A repost of an entry from the former/ team blog, Athletes In Action aka Six Star Camp. This one was not written by me, but rather by the mighty MJunior aka the good Reverend Dr. Raycroft, prince of Thoms, and U Mass devotee, who called out the challenges Kelvin Sampson faced from a demanding Indiana alumni group and establishment. IU took a risk on Sampson and wanted wins, not the mediocre edge-og-ncaa-bubble status they "enjoyed" with Mike Davis (AND Bobby Knight, but no one wants to talk about THAT). Well, they have wins. That might be vacated.
Wednesday March 29, 2006
Today, it is expected that Indiana University will name Oklahoma University Head Coach Kelvin Sampson their new men's basketball coach, replacing the pushed-out...ahem, resigned Mike Davis.
Let's start with the good. Over Sampson's 18 year career as a head coach, he has proven to be one of the game's best. With a career record of 435-248 (.637), Sampson, posted the highest winning percentage in Oklahoma University history (.721). He was named National Coach of the Year twice, in 1995 and 2002. He has won more games in Big 12 Conference tournament play, beating out Roy Williams, and took his OU teams to postseason play each year, including 10 NCAA Tournaments. He has certainly proven his worth.
The problem I have with this move is that Indiana had it in for Coach Davis as soon as Bobby Knight was fired because...well, he was not Coach Knight. Indiana kicked out Mike Davis basically for his lack of success in the postseason regardless of the fact that he made "The Dance" 4 of the 6 seasons.
Granted, other than his Final Four run in 2002, he had limited success in NCAA Tournament play, never making it past the second round again, and for schools steeped in tradition, such as Indiana, it is understandable that they have high standards.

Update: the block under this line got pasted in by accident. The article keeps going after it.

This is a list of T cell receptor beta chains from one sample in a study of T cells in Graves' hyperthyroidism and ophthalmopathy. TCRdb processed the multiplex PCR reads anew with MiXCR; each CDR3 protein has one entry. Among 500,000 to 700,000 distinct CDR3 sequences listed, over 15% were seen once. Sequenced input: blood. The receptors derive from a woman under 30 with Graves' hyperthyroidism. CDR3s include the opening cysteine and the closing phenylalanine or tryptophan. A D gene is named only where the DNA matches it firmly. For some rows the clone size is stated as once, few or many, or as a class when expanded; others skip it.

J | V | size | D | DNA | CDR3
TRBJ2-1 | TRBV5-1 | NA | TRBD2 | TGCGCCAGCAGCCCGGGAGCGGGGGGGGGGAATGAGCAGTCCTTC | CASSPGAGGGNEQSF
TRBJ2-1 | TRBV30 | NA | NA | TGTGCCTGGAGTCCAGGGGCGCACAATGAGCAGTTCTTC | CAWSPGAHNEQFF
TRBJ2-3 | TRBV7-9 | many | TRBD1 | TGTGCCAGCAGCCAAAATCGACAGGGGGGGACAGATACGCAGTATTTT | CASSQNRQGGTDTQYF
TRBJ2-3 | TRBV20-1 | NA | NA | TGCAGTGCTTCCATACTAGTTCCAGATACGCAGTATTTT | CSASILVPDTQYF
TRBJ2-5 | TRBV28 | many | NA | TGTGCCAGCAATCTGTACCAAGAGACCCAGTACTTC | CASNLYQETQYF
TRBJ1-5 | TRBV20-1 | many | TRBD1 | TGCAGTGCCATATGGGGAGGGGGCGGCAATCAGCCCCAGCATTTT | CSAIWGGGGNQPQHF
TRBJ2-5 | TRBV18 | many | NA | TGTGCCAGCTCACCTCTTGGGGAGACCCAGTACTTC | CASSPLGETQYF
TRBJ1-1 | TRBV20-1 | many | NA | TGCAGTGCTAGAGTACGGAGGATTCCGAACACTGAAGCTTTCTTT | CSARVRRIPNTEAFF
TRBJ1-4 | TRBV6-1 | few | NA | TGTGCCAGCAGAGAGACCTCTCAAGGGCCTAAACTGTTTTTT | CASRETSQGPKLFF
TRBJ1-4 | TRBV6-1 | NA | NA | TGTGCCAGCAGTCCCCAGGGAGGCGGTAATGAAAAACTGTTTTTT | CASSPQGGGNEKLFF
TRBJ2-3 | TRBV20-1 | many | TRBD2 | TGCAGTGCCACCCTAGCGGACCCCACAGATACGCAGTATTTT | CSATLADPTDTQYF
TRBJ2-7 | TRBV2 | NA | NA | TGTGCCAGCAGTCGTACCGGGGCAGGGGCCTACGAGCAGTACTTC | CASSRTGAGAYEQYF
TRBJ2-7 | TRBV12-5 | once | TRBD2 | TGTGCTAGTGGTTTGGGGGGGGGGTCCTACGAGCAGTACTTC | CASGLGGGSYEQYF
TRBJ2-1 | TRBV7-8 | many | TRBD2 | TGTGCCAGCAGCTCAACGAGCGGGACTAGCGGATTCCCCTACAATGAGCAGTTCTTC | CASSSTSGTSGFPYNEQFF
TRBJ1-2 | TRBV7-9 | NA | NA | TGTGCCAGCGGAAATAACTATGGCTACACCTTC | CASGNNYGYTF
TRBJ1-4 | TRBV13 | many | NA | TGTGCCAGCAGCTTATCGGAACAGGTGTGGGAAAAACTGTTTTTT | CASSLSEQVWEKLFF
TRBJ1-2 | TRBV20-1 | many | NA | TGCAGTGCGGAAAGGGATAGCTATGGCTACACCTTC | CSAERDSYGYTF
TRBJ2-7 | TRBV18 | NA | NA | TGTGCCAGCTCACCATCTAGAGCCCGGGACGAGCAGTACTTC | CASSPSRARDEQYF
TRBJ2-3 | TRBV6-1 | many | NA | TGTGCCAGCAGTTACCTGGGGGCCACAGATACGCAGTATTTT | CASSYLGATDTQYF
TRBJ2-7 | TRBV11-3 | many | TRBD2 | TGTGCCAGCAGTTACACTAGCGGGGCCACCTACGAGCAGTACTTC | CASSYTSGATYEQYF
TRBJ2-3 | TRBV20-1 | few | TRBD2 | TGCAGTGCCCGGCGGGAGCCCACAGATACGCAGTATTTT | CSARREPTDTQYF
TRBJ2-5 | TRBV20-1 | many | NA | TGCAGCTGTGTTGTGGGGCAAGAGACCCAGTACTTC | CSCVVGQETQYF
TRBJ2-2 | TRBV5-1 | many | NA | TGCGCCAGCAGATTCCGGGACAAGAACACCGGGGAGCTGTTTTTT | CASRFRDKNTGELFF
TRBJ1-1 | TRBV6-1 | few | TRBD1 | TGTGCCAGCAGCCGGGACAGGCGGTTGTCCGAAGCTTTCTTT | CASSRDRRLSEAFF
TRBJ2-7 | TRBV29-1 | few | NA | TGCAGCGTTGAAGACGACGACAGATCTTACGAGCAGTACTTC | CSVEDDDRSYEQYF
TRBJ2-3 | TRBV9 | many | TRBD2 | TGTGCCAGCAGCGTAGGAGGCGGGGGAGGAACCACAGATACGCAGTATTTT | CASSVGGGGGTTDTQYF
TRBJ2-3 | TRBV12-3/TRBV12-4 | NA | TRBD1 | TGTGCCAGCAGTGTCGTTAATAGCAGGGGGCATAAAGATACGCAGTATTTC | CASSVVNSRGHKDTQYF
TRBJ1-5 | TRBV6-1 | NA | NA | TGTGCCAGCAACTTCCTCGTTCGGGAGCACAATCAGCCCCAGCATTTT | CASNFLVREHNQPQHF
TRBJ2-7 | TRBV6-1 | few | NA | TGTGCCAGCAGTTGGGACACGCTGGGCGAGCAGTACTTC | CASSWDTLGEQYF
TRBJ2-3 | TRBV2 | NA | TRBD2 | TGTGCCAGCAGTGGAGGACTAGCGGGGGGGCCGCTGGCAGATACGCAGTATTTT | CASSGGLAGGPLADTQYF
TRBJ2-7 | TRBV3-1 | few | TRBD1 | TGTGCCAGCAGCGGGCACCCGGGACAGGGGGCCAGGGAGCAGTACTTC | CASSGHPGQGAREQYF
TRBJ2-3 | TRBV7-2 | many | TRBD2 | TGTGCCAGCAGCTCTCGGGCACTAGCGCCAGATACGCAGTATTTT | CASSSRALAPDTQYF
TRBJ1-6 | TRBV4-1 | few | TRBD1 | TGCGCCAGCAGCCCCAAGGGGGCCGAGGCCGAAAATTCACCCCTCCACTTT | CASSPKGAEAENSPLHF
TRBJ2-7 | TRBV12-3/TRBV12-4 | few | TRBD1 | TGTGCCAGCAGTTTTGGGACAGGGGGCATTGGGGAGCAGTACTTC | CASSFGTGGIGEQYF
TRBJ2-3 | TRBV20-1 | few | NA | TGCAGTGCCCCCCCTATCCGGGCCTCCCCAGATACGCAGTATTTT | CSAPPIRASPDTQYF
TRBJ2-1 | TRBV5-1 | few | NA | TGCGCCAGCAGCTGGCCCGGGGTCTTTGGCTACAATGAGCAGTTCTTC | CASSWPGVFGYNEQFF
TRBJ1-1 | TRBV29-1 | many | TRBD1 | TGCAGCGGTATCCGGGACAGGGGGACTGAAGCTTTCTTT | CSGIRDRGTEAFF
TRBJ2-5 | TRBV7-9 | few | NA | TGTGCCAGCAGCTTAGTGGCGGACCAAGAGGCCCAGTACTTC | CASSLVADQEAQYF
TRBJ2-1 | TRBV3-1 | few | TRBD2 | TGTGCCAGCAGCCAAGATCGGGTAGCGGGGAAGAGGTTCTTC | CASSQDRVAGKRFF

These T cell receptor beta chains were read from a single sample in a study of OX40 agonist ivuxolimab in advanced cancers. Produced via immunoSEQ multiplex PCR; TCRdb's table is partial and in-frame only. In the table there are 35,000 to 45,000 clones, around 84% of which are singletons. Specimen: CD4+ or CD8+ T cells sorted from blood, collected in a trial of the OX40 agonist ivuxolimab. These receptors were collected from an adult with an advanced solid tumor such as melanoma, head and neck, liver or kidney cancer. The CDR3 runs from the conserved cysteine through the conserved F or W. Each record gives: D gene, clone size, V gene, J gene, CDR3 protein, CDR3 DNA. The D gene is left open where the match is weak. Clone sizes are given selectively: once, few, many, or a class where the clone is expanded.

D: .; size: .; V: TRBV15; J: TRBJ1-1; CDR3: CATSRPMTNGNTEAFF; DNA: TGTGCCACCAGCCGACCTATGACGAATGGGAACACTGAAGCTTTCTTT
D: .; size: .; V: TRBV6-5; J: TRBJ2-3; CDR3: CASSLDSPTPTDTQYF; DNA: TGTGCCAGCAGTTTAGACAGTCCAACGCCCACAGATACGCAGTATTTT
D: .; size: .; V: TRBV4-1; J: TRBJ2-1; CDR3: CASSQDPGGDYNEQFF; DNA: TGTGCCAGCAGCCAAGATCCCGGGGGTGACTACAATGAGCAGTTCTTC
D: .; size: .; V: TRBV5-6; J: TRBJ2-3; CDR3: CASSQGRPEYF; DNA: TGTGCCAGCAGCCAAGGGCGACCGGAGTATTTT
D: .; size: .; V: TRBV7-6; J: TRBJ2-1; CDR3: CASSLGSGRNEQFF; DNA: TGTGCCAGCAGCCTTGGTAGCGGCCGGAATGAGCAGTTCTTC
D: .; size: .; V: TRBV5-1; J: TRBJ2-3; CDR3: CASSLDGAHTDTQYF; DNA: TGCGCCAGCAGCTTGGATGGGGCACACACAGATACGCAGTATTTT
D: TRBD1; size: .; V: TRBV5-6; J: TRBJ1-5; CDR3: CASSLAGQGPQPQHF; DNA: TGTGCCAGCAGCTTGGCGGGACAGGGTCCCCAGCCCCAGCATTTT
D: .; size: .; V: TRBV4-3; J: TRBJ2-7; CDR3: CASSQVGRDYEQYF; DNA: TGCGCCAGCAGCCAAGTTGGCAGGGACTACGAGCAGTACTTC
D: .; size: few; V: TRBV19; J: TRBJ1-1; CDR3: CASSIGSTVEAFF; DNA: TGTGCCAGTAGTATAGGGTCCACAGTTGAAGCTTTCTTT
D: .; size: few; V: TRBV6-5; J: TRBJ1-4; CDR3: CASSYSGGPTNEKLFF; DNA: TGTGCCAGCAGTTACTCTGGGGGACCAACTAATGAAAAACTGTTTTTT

However, will Sampson be the answer? During his 11 seasons as OU head coach, he has an NCAA record of 11-10, which does include one trip to the Final Four (2002) and the Elite Eight (2003). Take away those years, and that leaves a record of 4-8, including 6 tournaments where his Sooners were bounced in the first round (in all but two, they were the favorite.)
In contrast, Mike Davis only lost in the first round once, advancing to the second round twice not including his trip to the Championship game in 2002. Let's be real here for a moment - this is all number play because the trick is to get to the tourney first and if you can't do that, the argument is moot. And, with Davis missing the Big Dance 2 of his 6 seasons may stick out like a missing laptop in a UConn locker.
However, Mike Davis subscribes to the John Chaney school of schedule tough non-conference schedules every year, which provides a certain risk of not making the tourney. As I said before, with RPI and the selection committee, a loss to Duke is equal to a loss to Moorehead St. However, this scheduling philosophy does more to prepare your teams for postseason play, as witnessed by Davis losing 1 first round game (or as we call, a "one and done") in 4 tries, opposed to Sampson's Sooners losing 6 first round games in 10 trips.
My point is, while Indiana is hiring a top quality coach and expect better results than Mike Davis, will Sampson give his new bosses the results they expect? He better, because he will certainly be on the hot seat right out of the gate if he doesn't.
According to ESPN's Andy Katz, Indiana decided to go with a 'name' coach, approaching Gonzaga's Mark Few, Memphis' John Calipari and Louisville's Rick Pitino first, who "want no part of Indiana." At their schools, each coach are saviors, rebuilding (or building in the case of Gonzaga) big programs.
Mike Davis is a great coach, who understands the game and how to teach it. He has proven himself and will make a leader wherever he goes. Indiana administrators and alumni sent the message to Davis because it is tourney wins they want.
If so, maybe they should not have jumped 'sooner' rather than later.
Some might say that it takes the extra(legal) mile to bring in the top recruits. Well, Sampson brought the Hoosier nation what it wanted, even if he left a wake of sanctions on his former school, and soon, on Indiana University.